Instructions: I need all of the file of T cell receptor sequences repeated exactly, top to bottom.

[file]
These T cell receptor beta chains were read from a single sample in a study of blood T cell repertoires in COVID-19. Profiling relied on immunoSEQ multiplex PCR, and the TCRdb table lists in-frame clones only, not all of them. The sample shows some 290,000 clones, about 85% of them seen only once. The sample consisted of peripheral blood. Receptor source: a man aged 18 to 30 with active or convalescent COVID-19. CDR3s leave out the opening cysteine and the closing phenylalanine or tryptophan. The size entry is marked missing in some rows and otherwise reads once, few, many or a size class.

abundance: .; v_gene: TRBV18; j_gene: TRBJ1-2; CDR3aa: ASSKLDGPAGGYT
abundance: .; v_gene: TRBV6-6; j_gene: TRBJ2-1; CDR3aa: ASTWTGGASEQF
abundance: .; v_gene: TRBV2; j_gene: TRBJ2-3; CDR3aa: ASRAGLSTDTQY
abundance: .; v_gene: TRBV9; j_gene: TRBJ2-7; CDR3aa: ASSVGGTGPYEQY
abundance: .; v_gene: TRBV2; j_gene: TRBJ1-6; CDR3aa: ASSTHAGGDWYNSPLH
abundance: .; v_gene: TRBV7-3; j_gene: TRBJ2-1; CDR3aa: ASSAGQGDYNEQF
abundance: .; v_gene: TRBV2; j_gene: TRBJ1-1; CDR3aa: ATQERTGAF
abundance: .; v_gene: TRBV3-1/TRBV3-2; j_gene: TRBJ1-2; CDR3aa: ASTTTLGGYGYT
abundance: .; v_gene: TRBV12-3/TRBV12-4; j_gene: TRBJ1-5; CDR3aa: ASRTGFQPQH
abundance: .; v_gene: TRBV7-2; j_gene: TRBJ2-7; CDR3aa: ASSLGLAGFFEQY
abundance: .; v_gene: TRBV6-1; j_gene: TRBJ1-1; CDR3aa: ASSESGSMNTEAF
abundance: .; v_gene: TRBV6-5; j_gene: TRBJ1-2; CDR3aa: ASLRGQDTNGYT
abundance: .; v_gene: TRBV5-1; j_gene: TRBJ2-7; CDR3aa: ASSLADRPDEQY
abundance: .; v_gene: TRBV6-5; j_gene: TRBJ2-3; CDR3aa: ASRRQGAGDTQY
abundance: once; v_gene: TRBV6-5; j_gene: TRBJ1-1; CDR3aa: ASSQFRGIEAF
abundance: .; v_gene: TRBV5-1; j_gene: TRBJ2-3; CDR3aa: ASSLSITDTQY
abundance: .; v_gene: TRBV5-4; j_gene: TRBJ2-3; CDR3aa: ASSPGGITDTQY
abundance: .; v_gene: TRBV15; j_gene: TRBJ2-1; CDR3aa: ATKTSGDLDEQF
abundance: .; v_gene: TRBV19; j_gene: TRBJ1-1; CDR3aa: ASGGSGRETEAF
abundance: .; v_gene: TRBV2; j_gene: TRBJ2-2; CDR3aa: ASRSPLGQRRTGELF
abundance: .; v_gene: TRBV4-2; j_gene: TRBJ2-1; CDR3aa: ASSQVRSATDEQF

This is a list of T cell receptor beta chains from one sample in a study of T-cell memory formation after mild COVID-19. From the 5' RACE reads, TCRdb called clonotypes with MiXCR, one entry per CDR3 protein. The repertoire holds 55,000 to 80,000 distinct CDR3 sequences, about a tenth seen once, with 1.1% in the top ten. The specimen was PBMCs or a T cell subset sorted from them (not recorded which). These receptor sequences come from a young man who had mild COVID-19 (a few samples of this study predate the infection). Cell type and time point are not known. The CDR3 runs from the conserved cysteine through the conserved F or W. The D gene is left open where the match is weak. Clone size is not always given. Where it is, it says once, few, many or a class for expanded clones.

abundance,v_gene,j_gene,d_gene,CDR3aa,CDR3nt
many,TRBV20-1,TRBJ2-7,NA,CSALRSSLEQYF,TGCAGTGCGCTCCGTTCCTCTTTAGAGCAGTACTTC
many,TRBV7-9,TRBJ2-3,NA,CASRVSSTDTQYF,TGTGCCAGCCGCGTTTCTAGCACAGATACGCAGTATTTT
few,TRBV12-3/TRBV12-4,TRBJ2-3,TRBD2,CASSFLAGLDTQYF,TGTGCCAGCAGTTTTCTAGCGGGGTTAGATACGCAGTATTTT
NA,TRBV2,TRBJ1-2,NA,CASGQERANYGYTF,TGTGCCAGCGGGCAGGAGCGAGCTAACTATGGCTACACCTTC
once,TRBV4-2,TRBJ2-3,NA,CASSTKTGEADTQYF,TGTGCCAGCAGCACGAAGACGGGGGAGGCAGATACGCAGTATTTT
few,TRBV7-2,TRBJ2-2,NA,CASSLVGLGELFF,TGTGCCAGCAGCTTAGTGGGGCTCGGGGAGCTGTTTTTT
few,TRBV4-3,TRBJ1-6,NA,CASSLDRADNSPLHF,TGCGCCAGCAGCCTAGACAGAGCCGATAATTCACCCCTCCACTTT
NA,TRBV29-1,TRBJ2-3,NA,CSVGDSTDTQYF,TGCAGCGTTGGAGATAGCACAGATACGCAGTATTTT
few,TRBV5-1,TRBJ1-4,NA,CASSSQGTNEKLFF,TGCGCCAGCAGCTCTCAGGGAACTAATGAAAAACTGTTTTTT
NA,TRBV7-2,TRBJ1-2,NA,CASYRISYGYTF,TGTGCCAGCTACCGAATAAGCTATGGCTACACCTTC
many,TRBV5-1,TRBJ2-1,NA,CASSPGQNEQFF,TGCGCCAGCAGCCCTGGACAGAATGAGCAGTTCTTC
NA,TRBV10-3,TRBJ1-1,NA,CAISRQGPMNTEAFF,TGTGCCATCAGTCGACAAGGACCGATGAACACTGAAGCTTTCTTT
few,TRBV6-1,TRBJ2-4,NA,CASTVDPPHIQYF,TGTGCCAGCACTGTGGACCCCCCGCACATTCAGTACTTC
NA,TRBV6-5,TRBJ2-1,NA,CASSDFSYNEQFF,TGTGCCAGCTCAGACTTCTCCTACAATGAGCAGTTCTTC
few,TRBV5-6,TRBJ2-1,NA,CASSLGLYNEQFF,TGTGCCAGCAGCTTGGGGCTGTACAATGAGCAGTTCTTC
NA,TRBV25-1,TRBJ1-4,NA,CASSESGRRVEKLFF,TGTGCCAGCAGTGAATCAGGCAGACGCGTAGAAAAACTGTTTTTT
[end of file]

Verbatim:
These T cell receptor beta chains were read from a single sample in a study of blood T cell repertoires in COVID-19. Profiling relied on immunoSEQ multiplex PCR, and the TCRdb table lists in-frame clones only, not all of them. The sample shows some 290,000 clones, about 85% of them seen only once. The sample consisted of peripheral blood. Receptor source: a man aged 18 to 30 with active or convalescent COVID-19. CDR3s leave out the opening cysteine and the closing phenylalanine or tryptophan. The size entry is marked missing in some rows and otherwise reads once, few, many or a size class.

abundance: .; v_gene: TRBV18; j_gene: TRBJ1-2; CDR3aa: ASSKLDGPAGGYT
abundance: .; v_gene: TRBV6-6; j_gene: TRBJ2-1; CDR3aa: ASTWTGGASEQF
abundance: .; v_gene: TRBV2; j_gene: TRBJ2-3; CDR3aa: ASRAGLSTDTQY
abundance: .; v_gene: TRBV9; j_gene: TRBJ2-7; CDR3aa: ASSVGGTGPYEQY
abundance: .; v_gene: TRBV2; j_gene: TRBJ1-6; CDR3aa: ASSTHAGGDWYNSPLH
abundance: .; v_gene: TRBV7-3; j_gene: TRBJ2-1; CDR3aa: ASSAGQGDYNEQF
abundance: .; v_gene: TRBV2; j_gene: TRBJ1-1; CDR3aa: ATQERTGAF
abundance: .; v_gene: TRBV3-1/TRBV3-2; j_gene: TRBJ1-2; CDR3aa: ASTTTLGGYGYT
abundance: .; v_gene: TRBV12-3/TRBV12-4; j_gene: TRBJ1-5; CDR3aa: ASRTGFQPQH
abundance: .; v_gene: TRBV7-2; j_gene: TRBJ2-7; CDR3aa: ASSLGLAGFFEQY
abundance: .; v_gene: TRBV6-1; j_gene: TRBJ1-1; CDR3aa: ASSESGSMNTEAF
abundance: .; v_gene: TRBV6-5; j_gene: TRBJ1-2; CDR3aa: ASLRGQDTNGYT
abundance: .; v_gene: TRBV5-1; j_gene: TRBJ2-7; CDR3aa: ASSLADRPDEQY
abundance: .; v_gene: TRBV6-5; j_gene: TRBJ2-3; CDR3aa: ASRRQGAGDTQY
abundance: once; v_gene: TRBV6-5; j_gene: TRBJ1-1; CDR3aa: ASSQFRGIEAF
abundance: .; v_gene: TRBV5-1; j_gene: TRBJ2-3; CDR3aa: ASSLSITDTQY
abundance: .; v_gene: TRBV5-4; j_gene: TRBJ2-3; CDR3aa: ASSPGGITDTQY
abundance: .; v_gene: TRBV15; j_gene: TRBJ2-1; CDR3aa: ATKTSGDLDEQF
abundance: .; v_gene: TRBV19; j_gene: TRBJ1-1; CDR3aa: ASGGSGRETEAF
abundance: .; v_gene: TRBV2; j_gene: TRBJ2-2; CDR3aa: ASRSPLGQRRTGELF
abundance: .; v_gene: TRBV4-2; j_gene: TRBJ2-1; CDR3aa: ASSQVRSATDEQF

This is a list of T cell receptor beta chains from one sample in a study of T-cell memory formation after mild COVID-19. From the 5' RACE reads, TCRdb called clonotypes with MiXCR, one entry per CDR3 protein. The repertoire holds 55,000 to 80,000 distinct CDR3 sequences, about a tenth seen once, with 1.1% in the top ten. The specimen was PBMCs or a T cell subset sorted from them (not recorded which). These receptor sequences come from a young man who had mild COVID-19 (a few samples of this study predate the infection). Cell type and time point are not known. The CDR3 runs from the conserved cysteine through the conserved F or W. The D gene is left open where the match is weak. Clone size is not always given. Where it is, it says once, few, many or a class for expanded clones.

abundance,v_gene,j_gene,d_gene,CDR3aa,CDR3nt
many,TRBV20-1,TRBJ2-7,NA,CSALRSSLEQYF,TGCAGTGCGCTCCGTTCCTCTTTAGAGCAGTACTTC
many,TRBV7-9,TRBJ2-3,NA,CASRVSSTDTQYF,TGTGCCAGCCGCGTTTCTAGCACAGATACGCAGTATTTT
few,TRBV12-3/TRBV12-4,TRBJ2-3,TRBD2,CASSFLAGLDTQYF,TGTGCCAGCAGTTTTCTAGCGGGGTTAGATACGCAGTATTTT
NA,TRBV2,TRBJ1-2,NA,CASGQERANYGYTF,TGTGCCAGCGGGCAGGAGCGAGCTAACTATGGCTACACCTTC
once,TRBV4-2,TRBJ2-3,NA,CASSTKTGEADTQYF,TGTGCCAGCAGCACGAAGACGGGGGAGGCAGATACGCAGTATTTT
few,TRBV7-2,TRBJ2-2,NA,CASSLVGLGELFF,TGTGCCAGCAGCTTAGTGGGGCTCGGGGAGCTGTTTTTT
few,TRBV4-3,TRBJ1-6,NA,CASSLDRADNSPLHF,TGCGCCAGCAGCCTAGACAGAGCCGATAATTCACCCCTCCACTTT
NA,TRBV29-1,TRBJ2-3,NA,CSVGDSTDTQYF,TGCAGCGTTGGAGATAGCACAGATACGCAGTATTTT
few,TRBV5-1,TRBJ1-4,NA,CASSSQGTNEKLFF,TGCGCCAGCAGCTCTCAGGGAACTAATGAAAAACTGTTTTTT
NA,TRBV7-2,TRBJ1-2,NA,CASYRISYGYTF,TGTGCCAGCTACCGAATAAGCTATGGCTACACCTTC
many,TRBV5-1,TRBJ2-1,NA,CASSPGQNEQFF,TGCGCCAGCAGCCCTGGACAGAATGAGCAGTTCTTC
NA,TRBV10-3,TRBJ1-1,NA,CAISRQGPMNTEAFF,TGTGCCATCAGTCGACAAGGACCGATGAACACTGAAGCTTTCTTT
few,TRBV6-1,TRBJ2-4,NA,CASTVDPPHIQYF,TGTGCCAGCACTGTGGACCCCCCGCACATTCAGTACTTC
NA,TRBV6-5,TRBJ2-1,NA,CASSDFSYNEQFF,TGTGCCAGCTCAGACTTCTCCTACAATGAGCAGTTCTTC
few,TRBV5-6,TRBJ2-1,NA,CASSLGLYNEQFF,TGTGCCAGCAGCTTGGGGCTGTACAATGAGCAGTTCTTC
NA,TRBV25-1,TRBJ1-4,NA,CASSESGRRVEKLFF,TGTGCCAGCAGTGAATCAGGCAGACGCGTAGAAAAACTGTTTTTT